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Science of Navigation

April 16, 2006|Kate Braverman | Kate Braverman is the author, most recently, of "Frantic Transmissions to and From Los Angeles: An Accidental Memoir."

Michael and Sherry Kaufman drive me through Los Angeles where it's never supposed to rain and it's raining. The sky is a breeding ground for harvest fields and plateaus of clouds above patches of derelict palms. Stretches of freeways look abandoned, curving slabs of concrete simply stop as if contaminated.

"They call this the new tropics," Sherry Kaufman says. She sounds enthusiastic.

Mrs. Kaufman doesn't have any more eggs. She's too old to bear children. She told the social worker she liked my photograph. My face resonated and seemed familiar. And my IQ test scores impressed her. My grades are dismal. But that can be explained by circumstances.

I don't say anything. I only see the tops of trees as the car speeds, and frontiers of cloud above wind-washed, sunburned beige, straightjacketed streets.

I know the drill. I'm an officially troubled adolescent. I used to be a problem child, but I've been elevated by age. At 16, I was automatically upgraded. Now I'm supposed to behave appropriately and not appear frightened, confused or displaced. That disturbs prospective foster parents. Michael and Sherry Kaufman are taking me on probation, trying me out like a car, making sure I have the necessary acceleration and steering before they sign the contract.

Words stay shut in my mouth. I'm attempting to decipher landscapes hurtled through and flown over, trying to reconstruct history through branches, through attics and spires and chimney smoke and who knows why they lit this fire, who sits there to take tea? I'm passing wires, peaks of buildings and trees in pieces so high they might be severed and floating.

"They call California the Golden State," Michael Kaufman offers, like he's planning to open a treasure chest when we get to their house.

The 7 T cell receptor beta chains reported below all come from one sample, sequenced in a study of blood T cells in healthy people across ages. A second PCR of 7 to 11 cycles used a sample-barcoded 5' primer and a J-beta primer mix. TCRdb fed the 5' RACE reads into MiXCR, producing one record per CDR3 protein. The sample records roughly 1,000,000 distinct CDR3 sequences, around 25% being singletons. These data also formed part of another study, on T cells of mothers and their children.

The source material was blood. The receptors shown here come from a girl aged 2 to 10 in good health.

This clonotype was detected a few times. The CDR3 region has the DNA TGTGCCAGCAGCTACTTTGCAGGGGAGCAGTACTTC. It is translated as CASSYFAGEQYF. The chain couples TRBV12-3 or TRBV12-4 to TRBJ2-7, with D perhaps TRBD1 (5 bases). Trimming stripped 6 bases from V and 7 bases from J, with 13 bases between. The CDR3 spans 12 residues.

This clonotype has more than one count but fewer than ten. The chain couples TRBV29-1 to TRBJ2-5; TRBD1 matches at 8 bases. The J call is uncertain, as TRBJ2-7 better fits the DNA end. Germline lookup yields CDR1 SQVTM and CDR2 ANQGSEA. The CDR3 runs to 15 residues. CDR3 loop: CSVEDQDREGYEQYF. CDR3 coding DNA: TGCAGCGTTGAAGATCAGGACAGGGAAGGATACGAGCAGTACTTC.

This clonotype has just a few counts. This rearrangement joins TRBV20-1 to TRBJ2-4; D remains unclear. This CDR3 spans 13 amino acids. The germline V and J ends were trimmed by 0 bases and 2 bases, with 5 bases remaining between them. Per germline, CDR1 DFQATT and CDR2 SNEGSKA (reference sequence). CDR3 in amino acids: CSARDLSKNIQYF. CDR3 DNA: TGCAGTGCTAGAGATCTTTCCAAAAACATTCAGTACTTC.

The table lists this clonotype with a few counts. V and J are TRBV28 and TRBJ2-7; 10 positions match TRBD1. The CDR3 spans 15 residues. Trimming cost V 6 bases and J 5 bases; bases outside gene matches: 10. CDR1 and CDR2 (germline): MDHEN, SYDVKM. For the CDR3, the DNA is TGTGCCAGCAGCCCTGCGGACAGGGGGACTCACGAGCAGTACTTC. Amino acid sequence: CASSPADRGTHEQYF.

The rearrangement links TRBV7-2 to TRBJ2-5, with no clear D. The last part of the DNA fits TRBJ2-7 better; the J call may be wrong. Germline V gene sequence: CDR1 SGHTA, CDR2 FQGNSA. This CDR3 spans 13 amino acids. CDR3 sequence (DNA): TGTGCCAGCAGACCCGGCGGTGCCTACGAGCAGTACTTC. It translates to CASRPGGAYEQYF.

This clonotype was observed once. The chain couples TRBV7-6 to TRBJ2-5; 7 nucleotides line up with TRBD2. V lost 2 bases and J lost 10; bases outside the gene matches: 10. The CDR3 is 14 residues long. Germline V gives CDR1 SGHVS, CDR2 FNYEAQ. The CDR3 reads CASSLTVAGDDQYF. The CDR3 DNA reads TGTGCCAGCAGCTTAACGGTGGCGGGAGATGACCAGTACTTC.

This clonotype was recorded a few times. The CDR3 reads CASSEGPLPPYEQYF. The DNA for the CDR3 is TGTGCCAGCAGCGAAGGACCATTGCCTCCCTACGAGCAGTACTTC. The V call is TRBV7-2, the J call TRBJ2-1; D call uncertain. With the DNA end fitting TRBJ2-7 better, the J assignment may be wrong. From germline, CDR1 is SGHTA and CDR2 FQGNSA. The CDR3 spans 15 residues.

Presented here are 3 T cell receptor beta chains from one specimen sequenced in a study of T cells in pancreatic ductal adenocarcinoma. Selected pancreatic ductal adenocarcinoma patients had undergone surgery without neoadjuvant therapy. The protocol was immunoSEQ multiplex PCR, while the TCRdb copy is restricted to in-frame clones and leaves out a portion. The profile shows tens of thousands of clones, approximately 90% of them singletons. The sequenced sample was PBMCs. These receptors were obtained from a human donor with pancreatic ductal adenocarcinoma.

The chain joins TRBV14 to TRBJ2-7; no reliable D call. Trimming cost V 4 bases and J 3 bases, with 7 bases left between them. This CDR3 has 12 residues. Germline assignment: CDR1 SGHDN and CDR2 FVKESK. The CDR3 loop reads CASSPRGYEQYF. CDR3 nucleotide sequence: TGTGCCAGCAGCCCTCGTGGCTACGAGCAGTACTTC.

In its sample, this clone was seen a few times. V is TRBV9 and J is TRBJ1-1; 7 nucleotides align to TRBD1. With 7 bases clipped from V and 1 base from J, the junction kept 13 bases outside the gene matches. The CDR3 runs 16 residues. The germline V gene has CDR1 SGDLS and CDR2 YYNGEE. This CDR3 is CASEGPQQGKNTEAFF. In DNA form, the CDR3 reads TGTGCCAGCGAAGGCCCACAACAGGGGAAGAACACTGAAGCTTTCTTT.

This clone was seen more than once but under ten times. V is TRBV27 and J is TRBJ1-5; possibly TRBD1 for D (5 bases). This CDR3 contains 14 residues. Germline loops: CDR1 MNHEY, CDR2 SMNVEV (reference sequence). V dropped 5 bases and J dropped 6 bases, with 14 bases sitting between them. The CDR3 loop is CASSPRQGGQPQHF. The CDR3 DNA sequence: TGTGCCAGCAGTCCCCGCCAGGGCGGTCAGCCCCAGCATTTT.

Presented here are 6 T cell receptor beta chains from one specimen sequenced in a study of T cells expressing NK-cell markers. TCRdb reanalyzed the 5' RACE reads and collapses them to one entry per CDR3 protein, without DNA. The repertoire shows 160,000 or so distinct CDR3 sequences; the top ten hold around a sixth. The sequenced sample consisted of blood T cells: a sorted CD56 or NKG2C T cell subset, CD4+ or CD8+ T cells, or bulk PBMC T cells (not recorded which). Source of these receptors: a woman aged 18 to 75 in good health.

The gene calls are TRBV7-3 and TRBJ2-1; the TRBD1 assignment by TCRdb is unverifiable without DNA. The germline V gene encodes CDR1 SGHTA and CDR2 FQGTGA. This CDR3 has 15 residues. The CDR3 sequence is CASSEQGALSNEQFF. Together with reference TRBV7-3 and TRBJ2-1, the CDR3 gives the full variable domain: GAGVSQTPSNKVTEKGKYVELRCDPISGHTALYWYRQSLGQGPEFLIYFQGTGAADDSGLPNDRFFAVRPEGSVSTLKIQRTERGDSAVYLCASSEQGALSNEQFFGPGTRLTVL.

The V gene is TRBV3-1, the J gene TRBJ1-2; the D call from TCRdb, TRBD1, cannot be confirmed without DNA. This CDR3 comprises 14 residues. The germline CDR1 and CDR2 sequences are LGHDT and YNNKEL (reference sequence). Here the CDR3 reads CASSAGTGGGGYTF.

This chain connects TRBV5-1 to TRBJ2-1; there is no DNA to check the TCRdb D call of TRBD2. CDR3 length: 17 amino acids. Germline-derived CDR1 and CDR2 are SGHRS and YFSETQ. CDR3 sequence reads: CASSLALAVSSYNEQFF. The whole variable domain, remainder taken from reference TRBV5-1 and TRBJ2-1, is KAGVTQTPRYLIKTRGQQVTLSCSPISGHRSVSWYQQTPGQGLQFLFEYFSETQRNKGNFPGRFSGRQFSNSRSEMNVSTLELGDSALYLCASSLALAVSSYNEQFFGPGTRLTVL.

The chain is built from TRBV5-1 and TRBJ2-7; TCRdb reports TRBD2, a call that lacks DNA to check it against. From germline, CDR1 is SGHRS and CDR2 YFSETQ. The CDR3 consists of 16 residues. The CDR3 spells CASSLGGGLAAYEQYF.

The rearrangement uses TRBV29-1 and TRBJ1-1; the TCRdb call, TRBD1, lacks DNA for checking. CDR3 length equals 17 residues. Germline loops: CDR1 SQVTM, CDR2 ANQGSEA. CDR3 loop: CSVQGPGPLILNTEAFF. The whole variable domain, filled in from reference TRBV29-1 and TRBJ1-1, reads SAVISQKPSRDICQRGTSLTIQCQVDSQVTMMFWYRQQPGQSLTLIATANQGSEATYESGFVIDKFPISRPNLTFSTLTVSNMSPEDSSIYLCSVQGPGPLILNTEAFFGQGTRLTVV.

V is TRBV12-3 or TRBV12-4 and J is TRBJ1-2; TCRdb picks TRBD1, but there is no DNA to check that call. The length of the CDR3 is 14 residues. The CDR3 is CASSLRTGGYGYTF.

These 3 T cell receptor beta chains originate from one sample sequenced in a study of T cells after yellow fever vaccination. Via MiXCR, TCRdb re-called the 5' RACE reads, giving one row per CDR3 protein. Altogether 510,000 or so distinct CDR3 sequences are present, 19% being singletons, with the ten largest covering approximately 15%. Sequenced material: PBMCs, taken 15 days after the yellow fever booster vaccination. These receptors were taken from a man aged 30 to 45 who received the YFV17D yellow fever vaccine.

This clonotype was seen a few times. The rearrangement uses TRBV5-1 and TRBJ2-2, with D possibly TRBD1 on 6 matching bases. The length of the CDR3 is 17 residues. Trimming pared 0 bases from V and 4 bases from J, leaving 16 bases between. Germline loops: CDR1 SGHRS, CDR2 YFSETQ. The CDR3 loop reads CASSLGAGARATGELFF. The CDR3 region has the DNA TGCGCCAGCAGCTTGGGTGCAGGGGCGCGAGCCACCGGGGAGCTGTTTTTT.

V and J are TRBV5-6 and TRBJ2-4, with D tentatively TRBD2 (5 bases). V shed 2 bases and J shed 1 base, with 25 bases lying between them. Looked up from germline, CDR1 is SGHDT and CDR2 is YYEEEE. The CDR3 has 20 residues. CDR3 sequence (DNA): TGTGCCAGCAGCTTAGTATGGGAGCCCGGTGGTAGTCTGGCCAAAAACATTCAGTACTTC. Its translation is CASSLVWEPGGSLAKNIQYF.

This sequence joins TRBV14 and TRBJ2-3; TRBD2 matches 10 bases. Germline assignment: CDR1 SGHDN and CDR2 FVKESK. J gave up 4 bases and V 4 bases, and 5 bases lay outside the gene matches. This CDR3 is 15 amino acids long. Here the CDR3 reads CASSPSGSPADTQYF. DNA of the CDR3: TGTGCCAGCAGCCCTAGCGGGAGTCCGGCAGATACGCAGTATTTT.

He's going to give me a gold necklace, earrings and a few 14-karat amulets, just to give me that welcoming feeling.

"They call every state something." I keep my voice soft and words evenly spaced.

Now we're going to San Diego County. It's for six months. If Michael and Sherry Kaufman decide I perform to specifications, and am not irreparably damaged, they can renew their contract. But it's just another sentence. Six months here, two years in Las Vegas, two years in Denver, a year in Cleveland, three in Buffalo and four in Atlanta. I'm in an experimental placement program, based on my religious affiliation and verbal test scores. They call it special status. In truth, my life is like a prison term for a minor offense, something I did without a gun and got assigned a lawyer on drugs who didn't do the right paperwork.

"What do you think?" Mrs. Kaufman asks.

I say, "Great." I'm practicing my monosyllables.

I'm really thinking that the sentences of my life accumulate and define me. The Silbersteins in Ohio, and the problem with their son. Las Vegas with Dr. Green, who retired early, and Mrs. Green, who was lonely. Then Mrs. Green started taking hormones and Prozac and playing golf. They decided a child wasn't necessary after all. One desk became another, and it was three years in a blizzard zone where I didn't get adopted either. They detected personality problems that made them uncomfortable with the legal commitment. Then four years outside Atlanta and the unfortunate situation with the Kaplans. They got divorced.

Now these sleek block cities that might have been constructed overnight, assembled by malevolent children. There's nothing playful in this composition of steel and glass. Such rooms could shatter and sever their limbs in an earthquake. People must work with their lives in danger, in mines, in labs with chemicals, on freeways with drive-by shootings. Before, the baron just put an arrow through your chest if he didn't like your appearance or demeanor.

The California clusters offer miniature skylines like rows of broken teeth beside the coast, near flat spaces that once contained cows and orange groves. Perhaps they're still growing and grazing beneath the overpasses, under the clouds and networks of communications designed for somebody else.

I'll be expected to do more than school in the Kaufmans' house. Perhaps piano classes. Or aerobics. Yoga. Sherry Kaufman has mentioned this, twice. And tennis.

"It's not just physical discipline," Mr. Kaufman says. He's talking about tennis.

"It's social, too," Mrs. Kaufman adds. "A tool to meet the right people."

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